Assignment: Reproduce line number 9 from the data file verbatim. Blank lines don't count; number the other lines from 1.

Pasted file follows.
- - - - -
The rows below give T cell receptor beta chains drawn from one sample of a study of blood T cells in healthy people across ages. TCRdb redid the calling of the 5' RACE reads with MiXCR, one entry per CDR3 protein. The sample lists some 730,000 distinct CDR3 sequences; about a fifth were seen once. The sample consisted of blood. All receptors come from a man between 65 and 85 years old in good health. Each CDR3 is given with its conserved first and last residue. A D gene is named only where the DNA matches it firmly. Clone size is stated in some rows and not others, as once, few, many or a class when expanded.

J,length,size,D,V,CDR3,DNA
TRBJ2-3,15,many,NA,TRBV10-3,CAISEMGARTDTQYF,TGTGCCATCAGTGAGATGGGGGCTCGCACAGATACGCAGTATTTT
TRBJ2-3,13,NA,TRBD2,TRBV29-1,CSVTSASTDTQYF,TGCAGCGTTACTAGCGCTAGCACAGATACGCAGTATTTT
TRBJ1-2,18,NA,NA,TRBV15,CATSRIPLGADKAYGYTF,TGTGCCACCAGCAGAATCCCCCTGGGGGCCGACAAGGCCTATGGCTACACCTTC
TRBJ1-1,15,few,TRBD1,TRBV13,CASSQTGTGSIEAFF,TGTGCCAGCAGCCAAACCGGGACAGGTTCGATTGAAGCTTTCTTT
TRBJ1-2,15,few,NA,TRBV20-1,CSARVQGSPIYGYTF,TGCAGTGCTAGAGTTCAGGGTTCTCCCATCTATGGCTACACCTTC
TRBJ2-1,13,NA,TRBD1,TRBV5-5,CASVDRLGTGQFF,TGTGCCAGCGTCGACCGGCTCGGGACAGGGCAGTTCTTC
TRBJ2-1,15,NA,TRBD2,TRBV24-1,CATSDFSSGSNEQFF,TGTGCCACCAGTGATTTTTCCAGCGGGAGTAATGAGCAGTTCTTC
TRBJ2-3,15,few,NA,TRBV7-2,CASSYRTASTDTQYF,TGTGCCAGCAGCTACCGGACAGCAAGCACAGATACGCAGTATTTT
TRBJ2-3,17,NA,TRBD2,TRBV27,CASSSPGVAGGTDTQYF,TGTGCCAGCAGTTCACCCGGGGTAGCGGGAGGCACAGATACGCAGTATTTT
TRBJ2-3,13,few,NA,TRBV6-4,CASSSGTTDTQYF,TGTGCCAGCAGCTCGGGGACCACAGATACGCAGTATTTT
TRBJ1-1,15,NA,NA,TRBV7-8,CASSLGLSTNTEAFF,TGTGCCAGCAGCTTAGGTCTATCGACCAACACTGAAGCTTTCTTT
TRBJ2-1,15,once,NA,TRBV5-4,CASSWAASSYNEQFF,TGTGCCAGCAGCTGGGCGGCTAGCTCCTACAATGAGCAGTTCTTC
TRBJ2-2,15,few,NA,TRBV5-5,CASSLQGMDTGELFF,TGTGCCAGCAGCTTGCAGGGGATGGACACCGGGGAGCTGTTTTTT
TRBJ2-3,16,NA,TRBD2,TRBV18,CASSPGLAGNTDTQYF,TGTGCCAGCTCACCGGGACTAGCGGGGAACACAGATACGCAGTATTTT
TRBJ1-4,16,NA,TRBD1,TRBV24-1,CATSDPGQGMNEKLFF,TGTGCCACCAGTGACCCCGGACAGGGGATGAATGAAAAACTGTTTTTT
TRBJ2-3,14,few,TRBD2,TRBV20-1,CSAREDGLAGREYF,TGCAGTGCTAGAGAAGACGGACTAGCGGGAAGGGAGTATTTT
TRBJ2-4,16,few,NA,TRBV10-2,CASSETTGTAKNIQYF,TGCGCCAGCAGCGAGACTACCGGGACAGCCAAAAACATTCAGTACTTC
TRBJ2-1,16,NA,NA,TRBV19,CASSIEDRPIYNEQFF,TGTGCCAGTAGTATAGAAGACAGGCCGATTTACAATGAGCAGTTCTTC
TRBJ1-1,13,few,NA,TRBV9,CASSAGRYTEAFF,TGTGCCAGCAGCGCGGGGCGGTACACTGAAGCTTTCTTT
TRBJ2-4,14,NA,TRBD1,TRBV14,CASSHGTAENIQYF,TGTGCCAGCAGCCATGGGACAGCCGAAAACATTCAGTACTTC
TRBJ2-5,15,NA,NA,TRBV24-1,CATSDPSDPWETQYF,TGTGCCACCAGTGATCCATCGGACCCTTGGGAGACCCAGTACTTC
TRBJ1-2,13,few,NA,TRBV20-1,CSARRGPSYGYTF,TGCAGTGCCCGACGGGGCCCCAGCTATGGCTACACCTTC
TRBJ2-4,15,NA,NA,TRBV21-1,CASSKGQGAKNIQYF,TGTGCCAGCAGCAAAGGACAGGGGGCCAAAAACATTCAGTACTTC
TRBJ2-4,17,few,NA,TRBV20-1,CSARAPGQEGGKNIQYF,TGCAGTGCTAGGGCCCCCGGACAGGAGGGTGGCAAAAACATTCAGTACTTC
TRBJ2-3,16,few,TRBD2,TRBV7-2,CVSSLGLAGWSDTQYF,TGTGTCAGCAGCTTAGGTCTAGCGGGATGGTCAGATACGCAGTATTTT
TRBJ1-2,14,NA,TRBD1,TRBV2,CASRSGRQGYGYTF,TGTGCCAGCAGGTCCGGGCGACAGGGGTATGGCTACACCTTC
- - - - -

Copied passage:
TRBJ2-1,15,NA,TRBD2,TRBV24-1,CATSDFSSGSNEQFF,TGTGCCACCAGTGATTTTTCCAGCGGGAGTAATGAGCAGTTCTTC